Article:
... had been lent to the Government of India for famine relief work. One Sunday we foregathered in the cool of the evening at a dak bungalow, near the point where our three districts met, to compare notes and to swap lies. ...
— Punch, or the London Charivari, Vol. 156, Feb. 12, 1919 • Various

... consider hogs a first-class crop; Give me my own free choice, sir, and I'd swap The best of 'em for strawberries or sheep— But let me say again, you must plough deep; The trouble with our farmers is, that they Can't be induced to look beyond to-day; Let them get sub-soil ploughs and turn up sand And hang it, sir! let them ...
— Punchinello Vol. II., No. 30, October 22, 1870 • Various

... /vt./ To exchange two things, each for the other; to swap places. If you point to two people sitting down and say "Exch!", you are asking them to trade places. EXCH, meaning EXCHange, was originally the name of a PDP-10 instruction that exchanged the contents ...
— The Jargon File, Version 4.0.0

... left to me. Frequenting, as I had been doing, Ramon's store, which was a great gossiping centre of the maritime world in Kingston, I knew the faces and the names of most of the merchant captains who used to gather there to drink and swap yarns. I was not myself quite unknown to little Lumsden. I told him all my story, and all the time he kept on scratching his bald head, full of incredulous perplexity. Old Senor Ramon! Such a respectable man. And I had been ...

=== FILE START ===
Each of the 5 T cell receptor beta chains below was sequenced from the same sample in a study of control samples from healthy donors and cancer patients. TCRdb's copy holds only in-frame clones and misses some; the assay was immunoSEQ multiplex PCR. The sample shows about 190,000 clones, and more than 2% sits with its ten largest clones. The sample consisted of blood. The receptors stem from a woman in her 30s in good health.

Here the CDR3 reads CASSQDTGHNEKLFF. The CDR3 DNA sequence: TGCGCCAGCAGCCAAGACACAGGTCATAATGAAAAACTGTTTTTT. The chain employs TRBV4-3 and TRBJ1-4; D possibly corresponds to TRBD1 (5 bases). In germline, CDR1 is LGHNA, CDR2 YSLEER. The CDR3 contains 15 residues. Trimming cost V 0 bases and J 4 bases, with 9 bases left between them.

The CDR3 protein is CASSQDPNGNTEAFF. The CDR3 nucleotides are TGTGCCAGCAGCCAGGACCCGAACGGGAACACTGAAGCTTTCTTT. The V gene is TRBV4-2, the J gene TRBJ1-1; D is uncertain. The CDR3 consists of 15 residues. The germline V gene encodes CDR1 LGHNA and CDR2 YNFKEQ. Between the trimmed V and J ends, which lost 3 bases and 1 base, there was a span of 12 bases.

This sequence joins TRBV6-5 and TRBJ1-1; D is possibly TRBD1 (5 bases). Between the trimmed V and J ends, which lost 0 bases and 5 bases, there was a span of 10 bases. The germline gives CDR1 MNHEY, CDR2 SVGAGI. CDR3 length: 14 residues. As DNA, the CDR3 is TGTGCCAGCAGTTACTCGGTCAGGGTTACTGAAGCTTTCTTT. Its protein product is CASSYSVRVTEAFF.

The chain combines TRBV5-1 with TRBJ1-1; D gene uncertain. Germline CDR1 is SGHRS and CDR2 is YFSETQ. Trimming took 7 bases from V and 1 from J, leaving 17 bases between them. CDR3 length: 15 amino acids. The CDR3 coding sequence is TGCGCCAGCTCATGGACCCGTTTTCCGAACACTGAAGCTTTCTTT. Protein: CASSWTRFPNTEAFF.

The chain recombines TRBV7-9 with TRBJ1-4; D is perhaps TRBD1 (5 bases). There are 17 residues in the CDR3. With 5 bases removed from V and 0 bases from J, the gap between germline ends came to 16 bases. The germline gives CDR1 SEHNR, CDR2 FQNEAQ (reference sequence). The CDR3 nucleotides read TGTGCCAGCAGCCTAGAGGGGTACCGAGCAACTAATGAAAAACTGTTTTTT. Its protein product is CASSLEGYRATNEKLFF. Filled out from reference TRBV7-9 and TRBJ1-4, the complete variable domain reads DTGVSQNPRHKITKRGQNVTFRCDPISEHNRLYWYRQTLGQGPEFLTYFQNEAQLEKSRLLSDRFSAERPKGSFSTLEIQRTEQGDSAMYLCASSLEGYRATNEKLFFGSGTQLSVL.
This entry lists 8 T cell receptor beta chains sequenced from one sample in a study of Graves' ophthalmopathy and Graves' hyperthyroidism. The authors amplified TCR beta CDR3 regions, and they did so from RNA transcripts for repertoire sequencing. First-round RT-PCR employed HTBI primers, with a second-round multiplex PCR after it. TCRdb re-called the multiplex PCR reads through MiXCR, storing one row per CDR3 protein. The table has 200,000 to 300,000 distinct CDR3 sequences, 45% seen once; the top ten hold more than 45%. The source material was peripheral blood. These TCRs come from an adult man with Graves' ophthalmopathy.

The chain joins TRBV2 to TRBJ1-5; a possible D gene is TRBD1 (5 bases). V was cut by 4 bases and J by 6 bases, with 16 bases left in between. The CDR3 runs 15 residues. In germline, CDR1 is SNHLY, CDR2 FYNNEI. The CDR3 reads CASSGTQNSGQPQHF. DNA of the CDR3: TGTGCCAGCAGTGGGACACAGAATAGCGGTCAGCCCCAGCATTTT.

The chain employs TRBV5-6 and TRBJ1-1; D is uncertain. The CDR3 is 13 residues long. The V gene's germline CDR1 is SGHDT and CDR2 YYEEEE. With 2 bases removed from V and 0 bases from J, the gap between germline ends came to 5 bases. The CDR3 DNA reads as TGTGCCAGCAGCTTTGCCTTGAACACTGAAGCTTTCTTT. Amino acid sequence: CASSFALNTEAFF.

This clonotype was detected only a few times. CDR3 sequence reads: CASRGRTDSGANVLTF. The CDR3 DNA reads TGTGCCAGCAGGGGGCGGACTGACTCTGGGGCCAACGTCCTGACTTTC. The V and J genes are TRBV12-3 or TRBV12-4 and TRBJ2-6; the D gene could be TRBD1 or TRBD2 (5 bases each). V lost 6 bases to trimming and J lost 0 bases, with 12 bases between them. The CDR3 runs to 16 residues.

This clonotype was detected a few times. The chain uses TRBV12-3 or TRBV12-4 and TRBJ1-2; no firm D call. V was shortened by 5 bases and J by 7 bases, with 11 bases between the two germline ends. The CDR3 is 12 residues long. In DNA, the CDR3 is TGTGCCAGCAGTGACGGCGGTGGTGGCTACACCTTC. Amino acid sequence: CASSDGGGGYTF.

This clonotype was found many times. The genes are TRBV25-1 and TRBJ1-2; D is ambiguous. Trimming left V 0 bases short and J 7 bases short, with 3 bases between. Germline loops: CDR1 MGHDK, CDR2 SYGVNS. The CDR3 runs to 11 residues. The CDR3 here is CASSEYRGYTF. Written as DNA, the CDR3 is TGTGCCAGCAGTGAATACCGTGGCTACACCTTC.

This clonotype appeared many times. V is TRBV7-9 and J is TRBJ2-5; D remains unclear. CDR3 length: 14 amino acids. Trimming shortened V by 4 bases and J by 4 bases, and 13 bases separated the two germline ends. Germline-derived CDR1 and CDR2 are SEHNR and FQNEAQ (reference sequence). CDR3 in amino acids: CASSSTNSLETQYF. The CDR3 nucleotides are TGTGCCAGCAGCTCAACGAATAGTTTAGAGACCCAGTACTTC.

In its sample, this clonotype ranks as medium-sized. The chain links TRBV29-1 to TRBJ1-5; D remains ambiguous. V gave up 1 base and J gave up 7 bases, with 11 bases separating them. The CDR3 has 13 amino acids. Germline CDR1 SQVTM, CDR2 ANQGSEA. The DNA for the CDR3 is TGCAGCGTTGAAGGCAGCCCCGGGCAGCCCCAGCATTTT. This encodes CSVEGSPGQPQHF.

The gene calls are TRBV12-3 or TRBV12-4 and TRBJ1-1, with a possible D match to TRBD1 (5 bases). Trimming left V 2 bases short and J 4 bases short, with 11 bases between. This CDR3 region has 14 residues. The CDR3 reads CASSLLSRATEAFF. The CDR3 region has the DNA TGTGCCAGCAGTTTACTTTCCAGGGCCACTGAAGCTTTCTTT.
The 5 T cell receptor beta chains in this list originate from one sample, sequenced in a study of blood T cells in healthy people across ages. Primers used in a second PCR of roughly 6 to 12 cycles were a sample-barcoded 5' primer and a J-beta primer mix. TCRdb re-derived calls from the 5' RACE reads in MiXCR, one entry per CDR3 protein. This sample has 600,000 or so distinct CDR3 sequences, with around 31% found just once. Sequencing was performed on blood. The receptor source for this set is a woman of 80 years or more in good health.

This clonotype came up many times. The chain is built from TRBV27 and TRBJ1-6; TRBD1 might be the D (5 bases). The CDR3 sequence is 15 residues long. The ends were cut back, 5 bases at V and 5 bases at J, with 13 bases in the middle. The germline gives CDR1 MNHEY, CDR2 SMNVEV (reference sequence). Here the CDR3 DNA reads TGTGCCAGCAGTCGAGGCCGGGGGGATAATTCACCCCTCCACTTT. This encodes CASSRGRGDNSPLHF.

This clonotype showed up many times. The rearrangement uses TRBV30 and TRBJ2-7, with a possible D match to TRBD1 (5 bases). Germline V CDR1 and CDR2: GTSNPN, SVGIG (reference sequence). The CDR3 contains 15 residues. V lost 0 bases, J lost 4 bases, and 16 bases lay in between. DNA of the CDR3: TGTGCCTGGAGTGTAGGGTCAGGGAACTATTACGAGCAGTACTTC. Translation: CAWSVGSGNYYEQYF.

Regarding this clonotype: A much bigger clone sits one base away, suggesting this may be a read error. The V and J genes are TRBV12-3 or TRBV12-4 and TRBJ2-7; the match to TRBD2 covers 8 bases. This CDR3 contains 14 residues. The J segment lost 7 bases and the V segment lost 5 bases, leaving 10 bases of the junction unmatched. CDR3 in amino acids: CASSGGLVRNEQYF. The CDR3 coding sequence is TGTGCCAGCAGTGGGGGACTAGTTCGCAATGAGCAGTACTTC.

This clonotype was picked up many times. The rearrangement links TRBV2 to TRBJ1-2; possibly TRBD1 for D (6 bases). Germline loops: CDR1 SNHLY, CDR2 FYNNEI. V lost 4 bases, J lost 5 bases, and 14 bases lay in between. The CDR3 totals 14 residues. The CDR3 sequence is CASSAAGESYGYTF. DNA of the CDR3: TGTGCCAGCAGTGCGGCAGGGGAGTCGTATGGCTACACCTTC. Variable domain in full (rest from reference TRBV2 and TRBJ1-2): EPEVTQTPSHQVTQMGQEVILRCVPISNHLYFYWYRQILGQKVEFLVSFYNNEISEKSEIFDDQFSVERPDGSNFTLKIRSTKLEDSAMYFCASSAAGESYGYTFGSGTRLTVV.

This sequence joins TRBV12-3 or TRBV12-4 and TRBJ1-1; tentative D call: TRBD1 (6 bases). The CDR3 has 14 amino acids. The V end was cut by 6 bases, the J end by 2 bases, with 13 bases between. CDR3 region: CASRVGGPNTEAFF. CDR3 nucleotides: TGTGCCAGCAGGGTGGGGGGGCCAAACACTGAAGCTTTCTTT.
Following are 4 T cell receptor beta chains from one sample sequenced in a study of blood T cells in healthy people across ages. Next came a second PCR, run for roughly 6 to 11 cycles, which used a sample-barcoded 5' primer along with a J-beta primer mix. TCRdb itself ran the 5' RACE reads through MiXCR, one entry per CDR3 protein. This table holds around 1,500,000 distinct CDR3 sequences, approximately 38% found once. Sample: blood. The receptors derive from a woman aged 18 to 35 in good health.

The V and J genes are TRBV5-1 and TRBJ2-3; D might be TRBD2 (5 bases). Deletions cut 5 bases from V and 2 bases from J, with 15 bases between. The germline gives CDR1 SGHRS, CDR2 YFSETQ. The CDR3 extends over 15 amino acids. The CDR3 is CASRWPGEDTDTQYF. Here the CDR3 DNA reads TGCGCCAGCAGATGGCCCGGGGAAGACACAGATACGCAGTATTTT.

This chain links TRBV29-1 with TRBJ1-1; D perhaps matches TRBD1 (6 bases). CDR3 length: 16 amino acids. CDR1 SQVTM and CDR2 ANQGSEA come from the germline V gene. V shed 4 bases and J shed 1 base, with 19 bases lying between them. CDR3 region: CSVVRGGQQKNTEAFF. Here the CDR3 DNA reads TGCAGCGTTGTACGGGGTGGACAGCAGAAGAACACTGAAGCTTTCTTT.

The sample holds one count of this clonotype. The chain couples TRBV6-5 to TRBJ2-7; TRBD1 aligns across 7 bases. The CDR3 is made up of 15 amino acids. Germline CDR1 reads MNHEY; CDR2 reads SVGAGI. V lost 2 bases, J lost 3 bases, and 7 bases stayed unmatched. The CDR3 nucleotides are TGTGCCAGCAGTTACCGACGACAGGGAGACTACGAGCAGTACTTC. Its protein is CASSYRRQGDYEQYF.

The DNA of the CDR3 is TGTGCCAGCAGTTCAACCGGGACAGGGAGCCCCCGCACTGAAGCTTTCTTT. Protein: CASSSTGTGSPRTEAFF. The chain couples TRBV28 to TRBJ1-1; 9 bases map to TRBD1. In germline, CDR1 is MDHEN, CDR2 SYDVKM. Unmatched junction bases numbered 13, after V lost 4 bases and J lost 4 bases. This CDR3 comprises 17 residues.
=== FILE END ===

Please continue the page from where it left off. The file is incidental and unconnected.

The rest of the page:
— Romance • Joseph Conrad and F.M. Hueffer

... swap heads was accepted; lots were cast for the honor of meeting the lord, and, fortunately for us, the choice fell upon an ardent fighter of twenty-three years, named Captain John Smith. Nothing was wanting to give ...
— Baddeck and That Sort of Thing • Charles Dudley Warner

... impudent boldness characteristic of the man, he accosted the rider, and forthwith began talking in the slang of his trade, about the horse, his points, his age, and his value, and expressed a readiness to 'swap' horses. ...
— Thomas Jefferson • Edward S. Ellis et. al.

... Indian on the river, to Larsen the ship's carpenter, who worked with an adze and who starved the summer following on the Koyukuk. It had stretched a bit year by year, for the trader's family had been big in the early days when hunters and miners of both breeds came in to trade, to loaf, and to swap stories with him. Through the winter days, when the caribou were in the North and the moose were scarce, whole families of natives came and camped there, for Alluna, his squaw, drew to her own blood, ...
— The Barrier • Rex Beach

... big dinner and a big time. After dinner one day, all de men folks 'semble at de woodpile. De sun was shinin' and old marster have me bring out a chair for him but de balance of them set on de logs or lay 'round on de chips. Then they begun to swap tales. Marse Ed P. Mobley hold up his hand and say: 'See dis stiff finger? It'll never be straight agin. I got out of ammunition at de secon' battle of Bull Run, was runnin' after a Yankee to ketch him, threw my gun 'way to ...